In order to specify the way in which marijuana could be legalized, we must firstly focus on the socio-economic motivations governments have behind cannabis legalization. The basic rule of marketing is that you need to find an existing demand and create a value for it. Where there is value there is money. This element is often mentioned by marijuana supporters who try to attract authorities using the possibility of increasing tax gains. And not without reason, as the data seem to confirm their view. Cannabis related tax revenues in the U.S. range between states and the highest earning ones are: California ($770 mln), Washington ($520 mln), Illinois ($470 mln). On the other hand, when we take a look at the European market, ganja experts in the Netherlands also cannot complain with tax revenues from sales (€400 mln) which they spend on fighting  addictions. Nevertheless, taxes are purely economic focus and are not the only reason why countries consider legalization. Another issue which is of crucial socio-economic importance is the whole law enforcement system. Police with their equipment, judges and their time, thousands of people engaged in court cases consume time and money, not to mention the people’s damaged wellbeing. Well, you do not need to be biased to say that in the case of marijuana it does not really work, and its use and spread are not really limited. It is estimated that the war on cannabis costs the U.S. about $3.6 billion a year, yet it had hardly any effect. Data also confirm that whether with or without restrictions the users’ statistics did not change recently in the U.S. or back in the 70’s in the Netherlands. That’s why legalizing the system may bring enormous relief for the judiciary and law enforcement systems and governments are starting to realize that.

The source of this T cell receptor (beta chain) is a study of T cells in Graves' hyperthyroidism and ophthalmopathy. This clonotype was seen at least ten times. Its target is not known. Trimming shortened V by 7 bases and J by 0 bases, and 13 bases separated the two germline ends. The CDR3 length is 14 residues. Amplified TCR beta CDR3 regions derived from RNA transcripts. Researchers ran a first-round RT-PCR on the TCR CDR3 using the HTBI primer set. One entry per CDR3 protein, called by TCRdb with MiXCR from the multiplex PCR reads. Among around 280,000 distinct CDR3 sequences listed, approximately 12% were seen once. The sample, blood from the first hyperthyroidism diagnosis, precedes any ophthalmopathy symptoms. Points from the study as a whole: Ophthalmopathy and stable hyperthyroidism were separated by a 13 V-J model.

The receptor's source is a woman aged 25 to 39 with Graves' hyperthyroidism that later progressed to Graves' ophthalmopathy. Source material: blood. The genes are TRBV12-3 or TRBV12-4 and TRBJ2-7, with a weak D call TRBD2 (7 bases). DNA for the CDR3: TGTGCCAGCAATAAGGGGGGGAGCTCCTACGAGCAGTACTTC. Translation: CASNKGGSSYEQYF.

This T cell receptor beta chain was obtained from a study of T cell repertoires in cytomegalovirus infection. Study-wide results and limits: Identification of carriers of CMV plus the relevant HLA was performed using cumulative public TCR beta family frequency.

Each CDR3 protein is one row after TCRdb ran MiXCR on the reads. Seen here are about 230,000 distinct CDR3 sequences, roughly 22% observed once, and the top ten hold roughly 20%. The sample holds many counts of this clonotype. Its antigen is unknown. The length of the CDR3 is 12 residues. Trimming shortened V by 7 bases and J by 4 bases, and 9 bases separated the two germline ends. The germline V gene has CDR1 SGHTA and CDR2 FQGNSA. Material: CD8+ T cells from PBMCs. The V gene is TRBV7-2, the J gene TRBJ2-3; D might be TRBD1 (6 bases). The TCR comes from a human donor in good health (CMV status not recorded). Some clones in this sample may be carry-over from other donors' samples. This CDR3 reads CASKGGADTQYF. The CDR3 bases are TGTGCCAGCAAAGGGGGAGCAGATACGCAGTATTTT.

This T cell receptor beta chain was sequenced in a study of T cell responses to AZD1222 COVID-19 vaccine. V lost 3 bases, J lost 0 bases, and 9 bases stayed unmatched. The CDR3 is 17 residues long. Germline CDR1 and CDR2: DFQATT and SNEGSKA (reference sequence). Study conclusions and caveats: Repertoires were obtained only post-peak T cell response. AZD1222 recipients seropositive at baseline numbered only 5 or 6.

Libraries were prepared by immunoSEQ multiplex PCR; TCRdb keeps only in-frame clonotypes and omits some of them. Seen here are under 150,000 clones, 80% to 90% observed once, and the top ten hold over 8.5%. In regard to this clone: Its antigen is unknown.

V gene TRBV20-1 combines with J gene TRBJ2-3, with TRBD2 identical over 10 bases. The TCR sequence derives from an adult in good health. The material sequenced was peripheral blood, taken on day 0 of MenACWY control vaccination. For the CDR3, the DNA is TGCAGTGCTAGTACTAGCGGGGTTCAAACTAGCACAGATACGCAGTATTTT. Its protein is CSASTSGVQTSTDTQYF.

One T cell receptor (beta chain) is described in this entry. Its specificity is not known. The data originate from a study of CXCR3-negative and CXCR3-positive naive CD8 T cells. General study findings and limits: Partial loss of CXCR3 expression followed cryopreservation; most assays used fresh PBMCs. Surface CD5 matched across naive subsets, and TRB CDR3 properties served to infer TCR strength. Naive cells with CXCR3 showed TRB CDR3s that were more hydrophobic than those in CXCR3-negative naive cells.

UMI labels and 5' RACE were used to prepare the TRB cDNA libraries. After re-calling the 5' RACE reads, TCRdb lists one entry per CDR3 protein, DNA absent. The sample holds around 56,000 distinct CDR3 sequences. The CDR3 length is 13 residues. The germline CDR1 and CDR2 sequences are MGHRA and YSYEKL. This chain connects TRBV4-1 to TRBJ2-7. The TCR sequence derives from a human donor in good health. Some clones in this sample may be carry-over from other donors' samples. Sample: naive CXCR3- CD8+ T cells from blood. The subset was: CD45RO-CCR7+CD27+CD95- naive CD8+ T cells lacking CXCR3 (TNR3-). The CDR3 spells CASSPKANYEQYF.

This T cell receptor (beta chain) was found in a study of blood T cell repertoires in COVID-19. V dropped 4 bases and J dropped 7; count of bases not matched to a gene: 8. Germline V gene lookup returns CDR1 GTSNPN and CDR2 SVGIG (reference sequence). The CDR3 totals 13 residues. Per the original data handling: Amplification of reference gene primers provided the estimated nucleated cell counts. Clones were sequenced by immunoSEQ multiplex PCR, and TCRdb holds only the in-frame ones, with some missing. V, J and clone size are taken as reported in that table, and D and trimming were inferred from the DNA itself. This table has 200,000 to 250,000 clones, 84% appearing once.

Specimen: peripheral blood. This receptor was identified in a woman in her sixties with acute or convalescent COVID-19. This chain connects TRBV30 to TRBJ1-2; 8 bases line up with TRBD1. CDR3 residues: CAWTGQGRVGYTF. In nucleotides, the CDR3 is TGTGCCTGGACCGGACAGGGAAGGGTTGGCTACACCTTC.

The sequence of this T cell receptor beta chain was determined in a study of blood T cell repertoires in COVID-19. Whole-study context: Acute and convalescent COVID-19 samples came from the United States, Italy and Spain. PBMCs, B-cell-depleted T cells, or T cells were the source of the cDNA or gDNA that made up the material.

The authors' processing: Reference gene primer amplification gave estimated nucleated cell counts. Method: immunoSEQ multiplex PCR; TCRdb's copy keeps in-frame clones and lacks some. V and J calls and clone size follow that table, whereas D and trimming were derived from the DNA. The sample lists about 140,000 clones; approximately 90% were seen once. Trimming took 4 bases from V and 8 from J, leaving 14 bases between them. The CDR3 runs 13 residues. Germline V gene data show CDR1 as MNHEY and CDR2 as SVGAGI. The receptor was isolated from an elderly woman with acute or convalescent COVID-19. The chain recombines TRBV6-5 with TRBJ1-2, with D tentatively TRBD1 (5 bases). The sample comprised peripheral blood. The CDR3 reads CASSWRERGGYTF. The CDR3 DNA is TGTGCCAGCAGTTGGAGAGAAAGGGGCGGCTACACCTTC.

The most human-oriented element of recreational cannabis legalization is distinguishing soft drugs from hard drugs by highlighting the health and safety implications. It may sound shallow, but it is in fact the ultimate reason why the first coffee shops were opened in the Netherlands. Then, it all became clear, easy, and trusted. No hiding in a dark street, no talking to guys in hoodies having lots of other stuff in their pockets. Dealers were left naked without their main product as consumers turned to legal and licensed stores to buy ganja. Well, the Dutch is a successful example of this plan. Statistics show much lower use of other drugs like cocaine or heroin compared to other European countries, and other governments which decriminalized the use of drugs such as Portugal also observe similar patterns.